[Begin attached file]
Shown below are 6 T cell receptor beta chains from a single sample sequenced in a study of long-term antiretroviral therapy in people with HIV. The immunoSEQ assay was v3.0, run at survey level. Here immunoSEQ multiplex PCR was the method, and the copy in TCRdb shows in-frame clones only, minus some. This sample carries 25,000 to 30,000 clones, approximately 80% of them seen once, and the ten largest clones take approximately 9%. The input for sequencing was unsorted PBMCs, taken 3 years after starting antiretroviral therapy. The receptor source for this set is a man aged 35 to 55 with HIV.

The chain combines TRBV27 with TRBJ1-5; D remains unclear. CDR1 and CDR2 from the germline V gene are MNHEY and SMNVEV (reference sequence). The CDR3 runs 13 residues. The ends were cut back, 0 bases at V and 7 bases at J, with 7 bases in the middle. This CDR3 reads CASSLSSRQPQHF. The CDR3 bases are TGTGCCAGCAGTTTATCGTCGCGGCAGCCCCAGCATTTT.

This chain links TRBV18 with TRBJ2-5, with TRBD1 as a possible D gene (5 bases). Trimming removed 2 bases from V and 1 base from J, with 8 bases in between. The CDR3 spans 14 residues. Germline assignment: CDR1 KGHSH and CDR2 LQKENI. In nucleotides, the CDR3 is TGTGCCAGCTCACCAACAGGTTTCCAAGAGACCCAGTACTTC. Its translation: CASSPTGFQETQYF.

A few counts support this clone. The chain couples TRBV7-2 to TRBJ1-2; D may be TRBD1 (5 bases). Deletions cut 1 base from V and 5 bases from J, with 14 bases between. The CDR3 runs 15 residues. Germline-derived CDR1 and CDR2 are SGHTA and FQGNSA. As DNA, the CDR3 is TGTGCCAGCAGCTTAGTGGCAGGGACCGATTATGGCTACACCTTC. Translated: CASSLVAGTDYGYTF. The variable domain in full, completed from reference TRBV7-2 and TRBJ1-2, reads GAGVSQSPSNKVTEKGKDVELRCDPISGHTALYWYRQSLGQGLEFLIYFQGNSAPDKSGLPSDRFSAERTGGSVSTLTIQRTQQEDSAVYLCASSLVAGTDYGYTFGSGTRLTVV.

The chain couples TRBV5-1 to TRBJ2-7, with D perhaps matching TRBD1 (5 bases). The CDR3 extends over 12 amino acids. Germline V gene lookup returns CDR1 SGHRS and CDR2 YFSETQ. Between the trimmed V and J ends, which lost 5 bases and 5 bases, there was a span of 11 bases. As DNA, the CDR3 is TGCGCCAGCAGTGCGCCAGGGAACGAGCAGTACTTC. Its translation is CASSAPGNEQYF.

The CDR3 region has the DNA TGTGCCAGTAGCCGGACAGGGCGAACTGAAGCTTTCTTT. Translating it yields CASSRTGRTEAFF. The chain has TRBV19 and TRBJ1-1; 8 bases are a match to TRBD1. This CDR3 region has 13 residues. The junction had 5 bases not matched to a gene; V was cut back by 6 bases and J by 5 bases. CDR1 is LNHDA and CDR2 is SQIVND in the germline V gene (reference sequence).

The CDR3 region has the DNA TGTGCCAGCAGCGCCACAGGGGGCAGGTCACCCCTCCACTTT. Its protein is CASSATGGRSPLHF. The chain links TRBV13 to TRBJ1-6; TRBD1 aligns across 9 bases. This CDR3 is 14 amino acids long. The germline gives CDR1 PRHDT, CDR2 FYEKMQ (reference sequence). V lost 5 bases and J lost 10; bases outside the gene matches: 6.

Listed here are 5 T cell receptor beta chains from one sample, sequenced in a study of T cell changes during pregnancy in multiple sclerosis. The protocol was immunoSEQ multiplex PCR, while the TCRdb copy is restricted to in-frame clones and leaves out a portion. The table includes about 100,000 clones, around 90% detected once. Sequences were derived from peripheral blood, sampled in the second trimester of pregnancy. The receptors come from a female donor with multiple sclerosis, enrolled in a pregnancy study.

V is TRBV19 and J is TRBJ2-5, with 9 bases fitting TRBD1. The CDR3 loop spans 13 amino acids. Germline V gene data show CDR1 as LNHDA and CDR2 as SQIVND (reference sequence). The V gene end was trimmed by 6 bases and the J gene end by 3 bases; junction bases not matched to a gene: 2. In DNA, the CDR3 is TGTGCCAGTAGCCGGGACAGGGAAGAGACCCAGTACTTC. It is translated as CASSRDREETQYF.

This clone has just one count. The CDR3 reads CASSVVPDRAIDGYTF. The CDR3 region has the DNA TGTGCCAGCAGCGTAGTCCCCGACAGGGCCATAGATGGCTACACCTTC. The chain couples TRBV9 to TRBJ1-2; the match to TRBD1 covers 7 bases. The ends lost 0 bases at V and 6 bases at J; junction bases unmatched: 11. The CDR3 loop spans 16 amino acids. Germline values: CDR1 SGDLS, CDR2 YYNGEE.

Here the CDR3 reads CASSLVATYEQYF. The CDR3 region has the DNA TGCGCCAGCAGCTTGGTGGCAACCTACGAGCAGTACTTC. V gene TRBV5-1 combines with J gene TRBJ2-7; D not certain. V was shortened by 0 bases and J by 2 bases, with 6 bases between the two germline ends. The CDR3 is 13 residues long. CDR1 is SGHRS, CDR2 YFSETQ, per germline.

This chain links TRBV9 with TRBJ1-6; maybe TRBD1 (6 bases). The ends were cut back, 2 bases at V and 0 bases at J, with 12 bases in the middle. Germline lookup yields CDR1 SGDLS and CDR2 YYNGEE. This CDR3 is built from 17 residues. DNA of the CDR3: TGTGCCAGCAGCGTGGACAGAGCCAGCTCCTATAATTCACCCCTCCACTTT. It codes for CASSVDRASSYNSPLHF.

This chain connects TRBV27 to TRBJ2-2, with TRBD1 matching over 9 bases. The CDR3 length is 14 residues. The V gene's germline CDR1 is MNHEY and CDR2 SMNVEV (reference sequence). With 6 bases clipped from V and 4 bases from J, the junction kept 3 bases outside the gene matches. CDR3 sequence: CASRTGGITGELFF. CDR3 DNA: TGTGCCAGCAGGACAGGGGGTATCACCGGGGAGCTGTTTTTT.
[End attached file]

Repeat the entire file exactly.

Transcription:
Shown below are 6 T cell receptor beta chains from a single sample sequenced in a study of long-term antiretroviral therapy in people with HIV. The immunoSEQ assay was v3.0, run at survey level. Here immunoSEQ multiplex PCR was the method, and the copy in TCRdb shows in-frame clones only, minus some. This sample carries 25,000 to 30,000 clones, approximately 80% of them seen once, and the ten largest clones take approximately 9%. The input for sequencing was unsorted PBMCs, taken 3 years after starting antiretroviral therapy. The receptor source for this set is a man aged 35 to 55 with HIV.

The chain combines TRBV27 with TRBJ1-5; D remains unclear. CDR1 and CDR2 from the germline V gene are MNHEY and SMNVEV (reference sequence). The CDR3 runs 13 residues. The ends were cut back, 0 bases at V and 7 bases at J, with 7 bases in the middle. This CDR3 reads CASSLSSRQPQHF. The CDR3 bases are TGTGCCAGCAGTTTATCGTCGCGGCAGCCCCAGCATTTT.

This chain links TRBV18 with TRBJ2-5, with TRBD1 as a possible D gene (5 bases). Trimming removed 2 bases from V and 1 base from J, with 8 bases in between. The CDR3 spans 14 residues. Germline assignment: CDR1 KGHSH and CDR2 LQKENI. In nucleotides, the CDR3 is TGTGCCAGCTCACCAACAGGTTTCCAAGAGACCCAGTACTTC. Its translation: CASSPTGFQETQYF.

A few counts support this clone. The chain couples TRBV7-2 to TRBJ1-2; D may be TRBD1 (5 bases). Deletions cut 1 base from V and 5 bases from J, with 14 bases between. The CDR3 runs 15 residues. Germline-derived CDR1 and CDR2 are SGHTA and FQGNSA. As DNA, the CDR3 is TGTGCCAGCAGCTTAGTGGCAGGGACCGATTATGGCTACACCTTC. Translated: CASSLVAGTDYGYTF. The variable domain in full, completed from reference TRBV7-2 and TRBJ1-2, reads GAGVSQSPSNKVTEKGKDVELRCDPISGHTALYWYRQSLGQGLEFLIYFQGNSAPDKSGLPSDRFSAERTGGSVSTLTIQRTQQEDSAVYLCASSLVAGTDYGYTFGSGTRLTVV.

The chain couples TRBV5-1 to TRBJ2-7, with D perhaps matching TRBD1 (5 bases). The CDR3 extends over 12 amino acids. Germline V gene lookup returns CDR1 SGHRS and CDR2 YFSETQ. Between the trimmed V and J ends, which lost 5 bases and 5 bases, there was a span of 11 bases. As DNA, the CDR3 is TGCGCCAGCAGTGCGCCAGGGAACGAGCAGTACTTC. Its translation is CASSAPGNEQYF.

The CDR3 region has the DNA TGTGCCAGTAGCCGGACAGGGCGAACTGAAGCTTTCTTT. Translating it yields CASSRTGRTEAFF. The chain has TRBV19 and TRBJ1-1; 8 bases are a match to TRBD1. This CDR3 region has 13 residues. The junction had 5 bases not matched to a gene; V was cut back by 6 bases and J by 5 bases. CDR1 is LNHDA and CDR2 is SQIVND in the germline V gene (reference sequence).

The CDR3 region has the DNA TGTGCCAGCAGCGCCACAGGGGGCAGGTCACCCCTCCACTTT. Its protein is CASSATGGRSPLHF. The chain links TRBV13 to TRBJ1-6; TRBD1 aligns across 9 bases. This CDR3 is 14 amino acids long. The germline gives CDR1 PRHDT, CDR2 FYEKMQ (reference sequence). V lost 5 bases and J lost 10; bases outside the gene matches: 6.

Listed here are 5 T cell receptor beta chains from one sample, sequenced in a study of T cell changes during pregnancy in multiple sclerosis. The protocol was immunoSEQ multiplex PCR, while the TCRdb copy is restricted to in-frame clones and leaves out a portion. The table includes about 100,000 clones, around 90% detected once. Sequences were derived from peripheral blood, sampled in the second trimester of pregnancy. The receptors come from a female donor with multiple sclerosis, enrolled in a pregnancy study.

V is TRBV19 and J is TRBJ2-5, with 9 bases fitting TRBD1. The CDR3 loop spans 13 amino acids. Germline V gene data show CDR1 as LNHDA and CDR2 as SQIVND (reference sequence). The V gene end was trimmed by 6 bases and the J gene end by 3 bases; junction bases not matched to a gene: 2. In DNA, the CDR3 is TGTGCCAGTAGCCGGGACAGGGAAGAGACCCAGTACTTC. It is translated as CASSRDREETQYF.

This clone has just one count. The CDR3 reads CASSVVPDRAIDGYTF. The CDR3 region has the DNA TGTGCCAGCAGCGTAGTCCCCGACAGGGCCATAGATGGCTACACCTTC. The chain couples TRBV9 to TRBJ1-2; the match to TRBD1 covers 7 bases. The ends lost 0 bases at V and 6 bases at J; junction bases unmatched: 11. The CDR3 loop spans 16 amino acids. Germline values: CDR1 SGDLS, CDR2 YYNGEE.

Here the CDR3 reads CASSLVATYEQYF. The CDR3 region has the DNA TGCGCCAGCAGCTTGGTGGCAACCTACGAGCAGTACTTC. V gene TRBV5-1 combines with J gene TRBJ2-7; D not certain. V was shortened by 0 bases and J by 2 bases, with 6 bases between the two germline ends. The CDR3 is 13 residues long. CDR1 is SGHRS, CDR2 YFSETQ, per germline.

This chain links TRBV9 with TRBJ1-6; maybe TRBD1 (6 bases). The ends were cut back, 2 bases at V and 0 bases at J, with 12 bases in the middle. Germline lookup yields CDR1 SGDLS and CDR2 YYNGEE. This CDR3 is built from 17 residues. DNA of the CDR3: TGTGCCAGCAGCGTGGACAGAGCCAGCTCCTATAATTCACCCCTCCACTTT. It codes for CASSVDRASSYNSPLHF.

This chain connects TRBV27 to TRBJ2-2, with TRBD1 matching over 9 bases. The CDR3 length is 14 residues. The V gene's germline CDR1 is MNHEY and CDR2 SMNVEV (reference sequence). With 6 bases clipped from V and 4 bases from J, the junction kept 3 bases outside the gene matches. CDR3 sequence: CASRTGGITGELFF. CDR3 DNA: TGTGCCAGCAGGACAGGGGGTATCACCGGGGAGCTGTTTTTT.